From the TUC

Turkish trade unionists on trial: the second stage begins

25 Jan 2014, By

Protests outside the courthouse. Photo DISK

Protests outside the courthouse. Photo DISK

As Sean Bamford wrote last week, the Turkish state’s war on the KESK public sector union entered a new phase with the opening of the trial in Istanbul of dozens of activists arrested in early 2013. I had the privilege of joining with trade unionists from across the European Union as well as a representative of the International Trade Union Confederation (ITUC), to observe the opening of the trial.

The ITUC is calling on trade unionists to protest to the Turkish Prime Minister about the judicial harassment of trade unions, and you should add your name and encourage colleagues to do the same.

The 56 KESK members on trial in Istanbul are accused of membership in an illegal organisation, and making propaganda for that organisation. A handful of them were accused of being leaders of the Devrimci Halk Kurtulu Partisi-Cephesi (DHKP-C), the Revolutionary People’s Liberation Party-Front, which has since 1978 conducted an armed struggle against the Turkish state. The DHKP-C is considered a terrorist organisation not only by the Turkish government but also by the European Union and the United States.

On 1 February 2013, the DHKP-C carried out a suicide bombing at the US Embassy in Ankara, killing one person in addition to the attacker and injuring three. A few days later, Turkish police launched raids across the country targeting the offices of KESK — a fiercely independent union which has challenged the Erdogan government’s policies in a number of areas, most notably in education. The teachers union is part of KESK, and for that reason a representative of Britain’s NASUWT attended this trial and the earlier one in Ankara.

There are no proven links between any of the KESK defendants and the DHKP-C. According to the union, their members are being framed and their only real crime is the militant defence of their members against the ongoing attack by the government.

Following the arrests, at the request of global and European unions, LabourStart launched an online campaign that generated nearly 13,000 protest messages. Public Services International (PSI) has summarised the issues behind the trial.

Some 167 KESK activists were detained in February, though most were released. Today 56 of them are awaiting trial. Of those, 29 have been held in prison for nearly a year. Naturally their families, union leaders, journalists and others wanted to attend the opening of the trial. But the court decided to hold it in one of the smallest chambers they had, cramming in dozens of people, forcing many to stand in a hot, airless room.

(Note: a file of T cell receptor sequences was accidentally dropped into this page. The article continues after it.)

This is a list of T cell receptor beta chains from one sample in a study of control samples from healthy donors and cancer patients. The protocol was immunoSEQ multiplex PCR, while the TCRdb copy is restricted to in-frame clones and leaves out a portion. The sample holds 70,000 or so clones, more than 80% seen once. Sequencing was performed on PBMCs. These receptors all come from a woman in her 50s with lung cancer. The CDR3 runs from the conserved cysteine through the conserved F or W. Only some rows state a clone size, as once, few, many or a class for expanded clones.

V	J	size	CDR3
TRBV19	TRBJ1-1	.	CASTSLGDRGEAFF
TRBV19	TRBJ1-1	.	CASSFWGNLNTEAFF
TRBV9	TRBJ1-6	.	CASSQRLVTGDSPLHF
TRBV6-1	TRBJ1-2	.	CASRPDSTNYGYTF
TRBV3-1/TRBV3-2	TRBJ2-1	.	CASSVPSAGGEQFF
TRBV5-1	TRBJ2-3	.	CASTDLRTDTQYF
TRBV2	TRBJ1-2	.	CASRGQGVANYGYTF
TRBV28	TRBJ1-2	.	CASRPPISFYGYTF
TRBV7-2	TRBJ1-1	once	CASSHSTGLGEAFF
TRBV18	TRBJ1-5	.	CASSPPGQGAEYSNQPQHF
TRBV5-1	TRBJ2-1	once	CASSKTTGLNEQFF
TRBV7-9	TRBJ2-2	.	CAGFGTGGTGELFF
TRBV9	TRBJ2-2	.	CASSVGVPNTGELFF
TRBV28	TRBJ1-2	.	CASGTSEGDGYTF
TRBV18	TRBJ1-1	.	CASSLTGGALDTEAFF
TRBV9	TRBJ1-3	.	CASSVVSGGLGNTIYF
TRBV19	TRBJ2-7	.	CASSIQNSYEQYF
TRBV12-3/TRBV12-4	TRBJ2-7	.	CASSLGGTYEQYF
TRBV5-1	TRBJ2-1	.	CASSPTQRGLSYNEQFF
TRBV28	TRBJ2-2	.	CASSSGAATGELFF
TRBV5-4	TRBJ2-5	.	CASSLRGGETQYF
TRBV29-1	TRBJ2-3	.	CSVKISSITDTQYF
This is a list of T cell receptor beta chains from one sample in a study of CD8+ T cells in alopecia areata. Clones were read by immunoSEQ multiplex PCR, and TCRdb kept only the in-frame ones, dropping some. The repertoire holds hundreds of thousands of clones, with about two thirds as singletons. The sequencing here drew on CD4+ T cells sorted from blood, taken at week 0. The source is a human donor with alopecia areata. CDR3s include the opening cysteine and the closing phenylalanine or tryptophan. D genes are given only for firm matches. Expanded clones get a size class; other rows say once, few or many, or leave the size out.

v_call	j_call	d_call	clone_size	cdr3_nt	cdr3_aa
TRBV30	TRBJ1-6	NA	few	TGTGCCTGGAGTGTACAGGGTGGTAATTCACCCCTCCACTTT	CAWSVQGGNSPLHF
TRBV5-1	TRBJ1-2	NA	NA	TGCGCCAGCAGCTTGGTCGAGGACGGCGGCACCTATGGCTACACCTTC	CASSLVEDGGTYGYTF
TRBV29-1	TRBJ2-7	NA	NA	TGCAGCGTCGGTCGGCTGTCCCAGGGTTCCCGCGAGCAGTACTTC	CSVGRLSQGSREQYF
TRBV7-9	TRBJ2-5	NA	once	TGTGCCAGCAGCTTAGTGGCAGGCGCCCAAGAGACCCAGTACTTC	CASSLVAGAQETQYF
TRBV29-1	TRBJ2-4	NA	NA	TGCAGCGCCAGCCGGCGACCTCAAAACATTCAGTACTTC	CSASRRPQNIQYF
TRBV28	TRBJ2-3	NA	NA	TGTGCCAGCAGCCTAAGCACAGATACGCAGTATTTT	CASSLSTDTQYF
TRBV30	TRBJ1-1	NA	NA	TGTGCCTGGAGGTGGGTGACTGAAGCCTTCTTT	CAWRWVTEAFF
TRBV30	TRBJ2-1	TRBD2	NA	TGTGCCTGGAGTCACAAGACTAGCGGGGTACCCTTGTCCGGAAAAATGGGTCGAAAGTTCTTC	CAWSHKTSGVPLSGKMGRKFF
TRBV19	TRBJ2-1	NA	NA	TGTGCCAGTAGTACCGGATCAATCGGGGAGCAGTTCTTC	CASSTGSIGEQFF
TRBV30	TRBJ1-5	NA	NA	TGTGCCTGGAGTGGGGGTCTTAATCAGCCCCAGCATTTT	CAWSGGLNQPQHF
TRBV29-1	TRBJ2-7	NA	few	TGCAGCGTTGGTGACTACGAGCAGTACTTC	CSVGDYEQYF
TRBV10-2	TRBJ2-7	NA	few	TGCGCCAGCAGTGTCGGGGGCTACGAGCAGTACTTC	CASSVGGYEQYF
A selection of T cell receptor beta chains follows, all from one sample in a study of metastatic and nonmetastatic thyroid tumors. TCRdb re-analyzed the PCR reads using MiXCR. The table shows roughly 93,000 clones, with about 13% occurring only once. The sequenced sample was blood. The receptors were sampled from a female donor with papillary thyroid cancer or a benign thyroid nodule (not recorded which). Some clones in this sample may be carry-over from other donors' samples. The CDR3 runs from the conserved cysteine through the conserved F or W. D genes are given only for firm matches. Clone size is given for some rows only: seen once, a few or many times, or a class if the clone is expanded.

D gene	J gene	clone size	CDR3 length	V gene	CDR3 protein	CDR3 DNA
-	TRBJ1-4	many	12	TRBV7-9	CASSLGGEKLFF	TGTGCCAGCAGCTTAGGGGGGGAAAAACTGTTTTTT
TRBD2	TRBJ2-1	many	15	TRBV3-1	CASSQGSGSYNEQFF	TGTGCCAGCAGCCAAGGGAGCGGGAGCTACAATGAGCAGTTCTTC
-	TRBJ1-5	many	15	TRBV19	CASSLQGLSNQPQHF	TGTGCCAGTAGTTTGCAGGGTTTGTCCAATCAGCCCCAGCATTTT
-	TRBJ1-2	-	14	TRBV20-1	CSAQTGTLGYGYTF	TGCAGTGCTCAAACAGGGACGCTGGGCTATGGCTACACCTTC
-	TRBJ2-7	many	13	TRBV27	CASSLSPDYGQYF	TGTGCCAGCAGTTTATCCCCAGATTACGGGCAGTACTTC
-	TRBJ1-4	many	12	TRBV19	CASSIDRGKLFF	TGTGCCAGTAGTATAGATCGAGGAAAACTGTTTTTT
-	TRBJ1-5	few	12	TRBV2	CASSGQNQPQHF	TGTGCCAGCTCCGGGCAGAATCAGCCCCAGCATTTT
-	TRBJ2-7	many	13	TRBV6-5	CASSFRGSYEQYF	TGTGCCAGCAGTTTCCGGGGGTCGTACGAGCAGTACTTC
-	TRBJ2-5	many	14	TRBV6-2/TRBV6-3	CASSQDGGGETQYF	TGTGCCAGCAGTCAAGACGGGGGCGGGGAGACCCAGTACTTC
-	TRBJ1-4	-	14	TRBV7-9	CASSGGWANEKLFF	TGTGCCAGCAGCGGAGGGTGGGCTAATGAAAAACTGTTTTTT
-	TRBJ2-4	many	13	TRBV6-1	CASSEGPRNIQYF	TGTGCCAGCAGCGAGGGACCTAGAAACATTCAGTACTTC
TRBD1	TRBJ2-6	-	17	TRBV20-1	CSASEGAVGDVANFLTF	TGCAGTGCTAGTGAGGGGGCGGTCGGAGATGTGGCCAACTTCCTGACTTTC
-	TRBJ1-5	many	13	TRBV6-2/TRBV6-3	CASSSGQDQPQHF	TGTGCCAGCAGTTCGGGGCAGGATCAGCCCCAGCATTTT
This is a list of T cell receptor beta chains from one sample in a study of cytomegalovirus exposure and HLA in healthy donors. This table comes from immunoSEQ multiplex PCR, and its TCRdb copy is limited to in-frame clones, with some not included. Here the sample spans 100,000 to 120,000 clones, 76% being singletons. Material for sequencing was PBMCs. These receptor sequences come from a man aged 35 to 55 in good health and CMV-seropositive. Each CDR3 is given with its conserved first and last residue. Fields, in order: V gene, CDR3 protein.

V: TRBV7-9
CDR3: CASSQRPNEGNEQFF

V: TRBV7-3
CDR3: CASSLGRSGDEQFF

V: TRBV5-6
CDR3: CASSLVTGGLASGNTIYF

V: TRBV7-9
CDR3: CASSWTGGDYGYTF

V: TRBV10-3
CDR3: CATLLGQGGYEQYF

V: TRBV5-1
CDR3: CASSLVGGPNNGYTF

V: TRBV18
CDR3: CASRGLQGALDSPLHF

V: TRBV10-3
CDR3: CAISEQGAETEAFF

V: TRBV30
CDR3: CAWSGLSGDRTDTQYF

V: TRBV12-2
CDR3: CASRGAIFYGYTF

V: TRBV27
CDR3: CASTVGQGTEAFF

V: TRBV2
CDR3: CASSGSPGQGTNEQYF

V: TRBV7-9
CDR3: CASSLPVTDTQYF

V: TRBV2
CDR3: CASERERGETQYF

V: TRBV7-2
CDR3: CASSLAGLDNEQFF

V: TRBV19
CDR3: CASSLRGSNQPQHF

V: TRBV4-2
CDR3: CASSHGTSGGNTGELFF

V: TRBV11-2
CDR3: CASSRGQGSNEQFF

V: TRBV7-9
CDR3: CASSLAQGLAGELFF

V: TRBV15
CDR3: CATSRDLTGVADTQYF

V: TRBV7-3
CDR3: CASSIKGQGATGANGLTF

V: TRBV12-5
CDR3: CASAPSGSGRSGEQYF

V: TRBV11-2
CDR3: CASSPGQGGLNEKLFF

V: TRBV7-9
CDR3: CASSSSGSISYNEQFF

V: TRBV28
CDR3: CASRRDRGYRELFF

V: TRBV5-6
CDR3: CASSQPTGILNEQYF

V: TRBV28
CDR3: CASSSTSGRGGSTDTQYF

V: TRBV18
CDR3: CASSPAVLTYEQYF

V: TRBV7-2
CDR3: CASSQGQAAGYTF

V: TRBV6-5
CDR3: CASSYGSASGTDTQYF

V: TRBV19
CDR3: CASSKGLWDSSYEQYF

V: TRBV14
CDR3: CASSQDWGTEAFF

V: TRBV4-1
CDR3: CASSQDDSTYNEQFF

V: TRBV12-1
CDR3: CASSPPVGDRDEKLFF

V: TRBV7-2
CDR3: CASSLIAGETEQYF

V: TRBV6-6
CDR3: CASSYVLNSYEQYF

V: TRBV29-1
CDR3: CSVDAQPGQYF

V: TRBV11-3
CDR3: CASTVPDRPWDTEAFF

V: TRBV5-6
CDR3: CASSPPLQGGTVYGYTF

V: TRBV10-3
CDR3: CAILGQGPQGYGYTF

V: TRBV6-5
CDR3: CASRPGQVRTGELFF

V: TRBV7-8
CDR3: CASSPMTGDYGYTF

The three judges confirmed the identities of those standing trial and then allowed the defendants one by one to state their cases. The first was a school teacher who spoke at length about the history of the Turkish trade union movement, crushed first by the military dictatorship in the 1980s and now again by the Erdogan government. The lead judge interrupted her, asking how long she would go on as he was keen to take a break.

“As long as I need,” she replied. “I have a lot to say!”

Her speech ended with rousing applause from the audience. During the break, the trade unionists joined hundreds of KESK members on the plaza opposite the courthouse in a protest. Among the speakers were representatives of the European public services union EPSU, the Swedish public sector union and the ITUC.

Though the demonstrators chanted slogans such as “Resistance until victory” and “Down with fascism”, Turkey is clearly not a fascist state. (Fascist states don’t allow demonstrations of this type.)

But Turkey is a state that recognises few of the internationally-accepted rights for workers, and won’t allow civil servants, for example, to have a collective bargaining agreement. Turkey’s flagrant disregard for international labour standards has frequently brought it to the attention of the International Labour Organisation.

The trial in Istanbul is part of a broader series of trials that include some 500 KESK members, as Sean reported. There is no question that the Erdogan government is trying to break the union by jailing its leaders. Nearly all the key KESK leaders have been charged with one thing or another. As one of the European union leaders put it, it’s clearly an attempt to “decapitate” the troublesome KESK.

These trials, like those which preceded them, have been ignored by the mainstream media. In Turkey, this is to be expected, as the media is in the grip of Erdogan’s AK Party. But few journalists in Britain, Europe and elsewhere have shown any interest in these events. Apparently, unless blood flows in the streets — as it did last spring in Taksim Square and Gezi Park — Turkey is of no interest to the world.